The Home Food organization has a network of individually-approved home cooks who open their homes to visitors and prepare meals that include traditional dishes from that area. You’ll pay to attend a Home Food dinner, of course, but after paying a small monthly fee to join the organization (for whatever month or months you’ll be in Italy) it’s usually not more than €30-50 per person – and that usually includes several courses plus wine.
Home Food dinners can be small, with 2-4 guests in addition to the hosts, or large 20+ person affairs in the grand dining hall of an Italian palazzo – it varies widely, as does the regional cuisine throughout the country. Any foodie traveling in Italy would do well to check out Home Food, but even if you’re not a foodie these dinners can be incredibly fun cultural experiences – you get to see a real Italian home, for one, and meet the Italians who live there. Sometimes the guests are other Italians, too, so it’s a great opportunity to meet and mingle with the locals without having to worry about making the first move in a conversation. Oh, and if you don’t speak Italian, don’t worry – most Home Food hosts speak English.
Bonus note for the Portland-Bologna Sister City Association? Home Food started in Bologna in 2004. Maybe we should return the favor in Portland with a Home Food program of our own…
>> Find out more about going to a Home Food dinner in Italy

Making an Italy Travel Itinerary

This remains, by far, the question I’m most often asked – by WhyGo Italy readers, by friends and family, by anyone who finds out I’m an Italy travel writer. Since I’m not an Italy travel consultant, however, I don’t create custom itineraries for people based on an email of the things they like to do or places they’d like to go. Instead, I send them a link to my article about how to plan an Italy trip.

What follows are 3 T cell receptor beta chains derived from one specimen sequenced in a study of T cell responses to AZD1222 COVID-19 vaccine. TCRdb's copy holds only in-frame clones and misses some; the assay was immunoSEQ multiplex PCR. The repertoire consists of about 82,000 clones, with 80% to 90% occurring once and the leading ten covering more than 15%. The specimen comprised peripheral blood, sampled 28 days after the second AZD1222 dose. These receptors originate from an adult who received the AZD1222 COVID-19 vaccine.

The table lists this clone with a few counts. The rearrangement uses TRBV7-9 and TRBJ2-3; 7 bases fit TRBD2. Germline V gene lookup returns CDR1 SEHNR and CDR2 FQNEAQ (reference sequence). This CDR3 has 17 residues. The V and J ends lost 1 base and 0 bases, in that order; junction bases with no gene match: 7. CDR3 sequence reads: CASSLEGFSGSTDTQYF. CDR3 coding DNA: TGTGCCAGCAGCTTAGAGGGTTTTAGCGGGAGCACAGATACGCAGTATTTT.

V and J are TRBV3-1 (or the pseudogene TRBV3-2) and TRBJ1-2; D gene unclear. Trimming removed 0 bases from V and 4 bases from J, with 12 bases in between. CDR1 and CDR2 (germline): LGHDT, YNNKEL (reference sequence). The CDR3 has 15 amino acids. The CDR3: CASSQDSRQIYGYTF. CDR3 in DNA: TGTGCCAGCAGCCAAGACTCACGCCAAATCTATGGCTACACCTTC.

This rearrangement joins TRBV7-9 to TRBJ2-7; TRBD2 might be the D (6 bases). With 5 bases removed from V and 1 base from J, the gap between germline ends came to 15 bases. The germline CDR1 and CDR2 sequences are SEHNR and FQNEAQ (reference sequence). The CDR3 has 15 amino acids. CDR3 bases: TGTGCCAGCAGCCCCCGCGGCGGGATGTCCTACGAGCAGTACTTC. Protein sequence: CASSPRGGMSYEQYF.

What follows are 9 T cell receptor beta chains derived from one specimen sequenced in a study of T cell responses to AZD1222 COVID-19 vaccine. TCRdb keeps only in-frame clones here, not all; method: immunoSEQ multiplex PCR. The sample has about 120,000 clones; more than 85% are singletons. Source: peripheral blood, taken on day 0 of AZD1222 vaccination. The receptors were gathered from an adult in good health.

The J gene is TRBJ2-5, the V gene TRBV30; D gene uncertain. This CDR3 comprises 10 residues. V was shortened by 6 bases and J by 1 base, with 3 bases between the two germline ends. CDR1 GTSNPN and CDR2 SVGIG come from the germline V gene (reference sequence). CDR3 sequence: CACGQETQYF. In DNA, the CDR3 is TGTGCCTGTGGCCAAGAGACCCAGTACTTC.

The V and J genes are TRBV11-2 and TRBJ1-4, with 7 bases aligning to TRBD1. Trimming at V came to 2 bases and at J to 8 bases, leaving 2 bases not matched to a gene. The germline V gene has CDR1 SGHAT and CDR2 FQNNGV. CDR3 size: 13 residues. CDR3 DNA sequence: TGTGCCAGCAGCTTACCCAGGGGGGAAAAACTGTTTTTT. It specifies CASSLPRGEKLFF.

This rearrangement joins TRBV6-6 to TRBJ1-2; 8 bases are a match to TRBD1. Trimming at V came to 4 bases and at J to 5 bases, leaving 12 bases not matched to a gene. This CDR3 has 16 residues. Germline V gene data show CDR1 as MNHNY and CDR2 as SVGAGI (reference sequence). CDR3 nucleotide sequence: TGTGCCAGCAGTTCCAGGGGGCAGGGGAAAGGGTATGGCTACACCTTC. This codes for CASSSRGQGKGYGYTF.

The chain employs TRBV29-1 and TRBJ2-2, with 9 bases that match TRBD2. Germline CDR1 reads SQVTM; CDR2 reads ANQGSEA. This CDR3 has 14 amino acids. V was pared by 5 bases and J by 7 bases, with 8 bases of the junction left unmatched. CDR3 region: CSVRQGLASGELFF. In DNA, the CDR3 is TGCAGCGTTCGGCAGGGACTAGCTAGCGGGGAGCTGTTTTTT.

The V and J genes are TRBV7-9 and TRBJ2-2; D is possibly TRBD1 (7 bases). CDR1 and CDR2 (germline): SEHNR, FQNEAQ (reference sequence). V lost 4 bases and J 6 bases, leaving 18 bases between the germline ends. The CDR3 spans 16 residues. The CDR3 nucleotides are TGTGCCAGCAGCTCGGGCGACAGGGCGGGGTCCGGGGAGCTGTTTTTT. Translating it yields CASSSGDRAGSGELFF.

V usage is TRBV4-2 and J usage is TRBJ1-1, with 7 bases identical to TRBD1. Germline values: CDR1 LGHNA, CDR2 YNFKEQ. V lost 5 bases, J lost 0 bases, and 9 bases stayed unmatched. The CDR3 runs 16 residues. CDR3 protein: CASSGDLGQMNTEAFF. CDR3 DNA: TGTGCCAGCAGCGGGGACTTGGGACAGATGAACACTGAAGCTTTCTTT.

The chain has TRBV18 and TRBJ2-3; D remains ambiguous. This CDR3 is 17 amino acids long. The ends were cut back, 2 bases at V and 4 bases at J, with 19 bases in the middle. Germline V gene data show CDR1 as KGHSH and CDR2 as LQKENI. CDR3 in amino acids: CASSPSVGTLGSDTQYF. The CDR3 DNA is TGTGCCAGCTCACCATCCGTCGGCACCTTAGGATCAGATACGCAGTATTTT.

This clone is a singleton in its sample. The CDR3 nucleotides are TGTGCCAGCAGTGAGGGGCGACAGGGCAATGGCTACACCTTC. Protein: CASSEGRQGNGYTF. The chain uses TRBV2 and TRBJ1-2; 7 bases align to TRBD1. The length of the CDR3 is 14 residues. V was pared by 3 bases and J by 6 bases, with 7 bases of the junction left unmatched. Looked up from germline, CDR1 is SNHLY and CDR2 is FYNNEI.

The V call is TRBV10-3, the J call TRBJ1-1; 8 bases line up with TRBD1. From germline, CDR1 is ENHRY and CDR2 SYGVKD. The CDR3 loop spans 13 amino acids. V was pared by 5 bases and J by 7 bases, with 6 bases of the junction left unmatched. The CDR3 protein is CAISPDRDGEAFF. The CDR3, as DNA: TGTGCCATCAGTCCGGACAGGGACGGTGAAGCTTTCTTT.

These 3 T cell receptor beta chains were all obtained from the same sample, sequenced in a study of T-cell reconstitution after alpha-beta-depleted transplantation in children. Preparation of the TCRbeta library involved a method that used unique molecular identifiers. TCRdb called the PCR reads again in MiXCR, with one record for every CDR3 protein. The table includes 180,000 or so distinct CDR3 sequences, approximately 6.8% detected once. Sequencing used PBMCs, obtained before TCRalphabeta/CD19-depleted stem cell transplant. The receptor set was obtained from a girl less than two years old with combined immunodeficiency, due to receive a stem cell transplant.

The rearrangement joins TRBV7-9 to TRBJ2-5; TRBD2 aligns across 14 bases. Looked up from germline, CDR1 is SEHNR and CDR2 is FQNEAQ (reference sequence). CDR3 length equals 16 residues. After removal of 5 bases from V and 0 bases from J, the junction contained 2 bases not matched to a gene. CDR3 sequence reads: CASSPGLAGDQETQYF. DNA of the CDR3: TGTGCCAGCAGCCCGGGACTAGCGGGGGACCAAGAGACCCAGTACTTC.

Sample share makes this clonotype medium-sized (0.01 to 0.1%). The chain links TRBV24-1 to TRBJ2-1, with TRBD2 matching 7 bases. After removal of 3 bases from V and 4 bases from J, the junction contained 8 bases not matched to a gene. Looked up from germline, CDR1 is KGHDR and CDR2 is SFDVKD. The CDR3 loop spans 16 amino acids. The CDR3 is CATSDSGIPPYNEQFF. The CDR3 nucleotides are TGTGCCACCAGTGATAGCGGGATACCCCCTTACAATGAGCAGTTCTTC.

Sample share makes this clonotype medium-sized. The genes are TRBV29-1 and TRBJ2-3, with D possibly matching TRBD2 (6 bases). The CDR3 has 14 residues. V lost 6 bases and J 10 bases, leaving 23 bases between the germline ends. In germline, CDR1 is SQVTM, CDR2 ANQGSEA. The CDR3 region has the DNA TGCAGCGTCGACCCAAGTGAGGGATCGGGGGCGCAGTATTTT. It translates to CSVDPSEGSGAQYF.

The main problems people have when trying to figure out an Italy itinerary are:

  • They haven’t looked at a map. Looking at a world map and seeing the relative size of Italy is misleading. You’ve got to get yourself an Italy-only map, one that’s detailed enough to see more than just the big cities, so you can find all the city and town names you’ve heard about and have on your wish list. Just because you read books that take place in Venice and Palermo doesn’t mean you can easily combine the two cities in a one-week trip when you’re planning to take the train everywhere – and looking at a map of the country will help you see that straight away.
  • They don’t know how long it takes to get from place to place. This is part of the point above, but it deserves its own mention. It’s critical when you’re planning out an itinerary that you look up travel times from city to city, no matter what method of transportation you’re using. This is the only way you’ll know how much of your day is spent in transit, and then how much is leftover for sightseeing and relaxing. Knowing how long it takes to get from place to place – no matter how close they look on a map – is the dose of reality many need when cutting back on their dream itinerary.
  • They want to do too much. This is one I can understand. We only have so much time on vacation, and we want to do and see everything we possibly can. I get it. And, really, you could be the person who sleeps on the overnight train from city to city, jumps out at the crack of dawn and runs around checking things off your to-do list before hopping back on the train to the next city. That’s just not how I want to spend my time in Italy, and I think that kind of trip doesn’t give you a feel for what the country is really like. Sure, you’ll see stuff, but is that your only goal when you travel? I firmly believe that every trip must be planned as if you’ll be returning to that place. Prioritize your must-see list, and make sure you’re checking off as many things at the top of that list as possible, but know that at some point you’ll need to cut yourself off and pick up at that point on your next trip. And if you never return? Then you’ll have experienced the things you wanted to see most, and gotten more out of them than the average checklist traveler.

>> Find out more about my idea of the perfect Italy itinerary for a first time visitor and how to make an Italy itinerary for any trip
photos, top to bottom, by: Vokabre, henribergius, Herr_Bert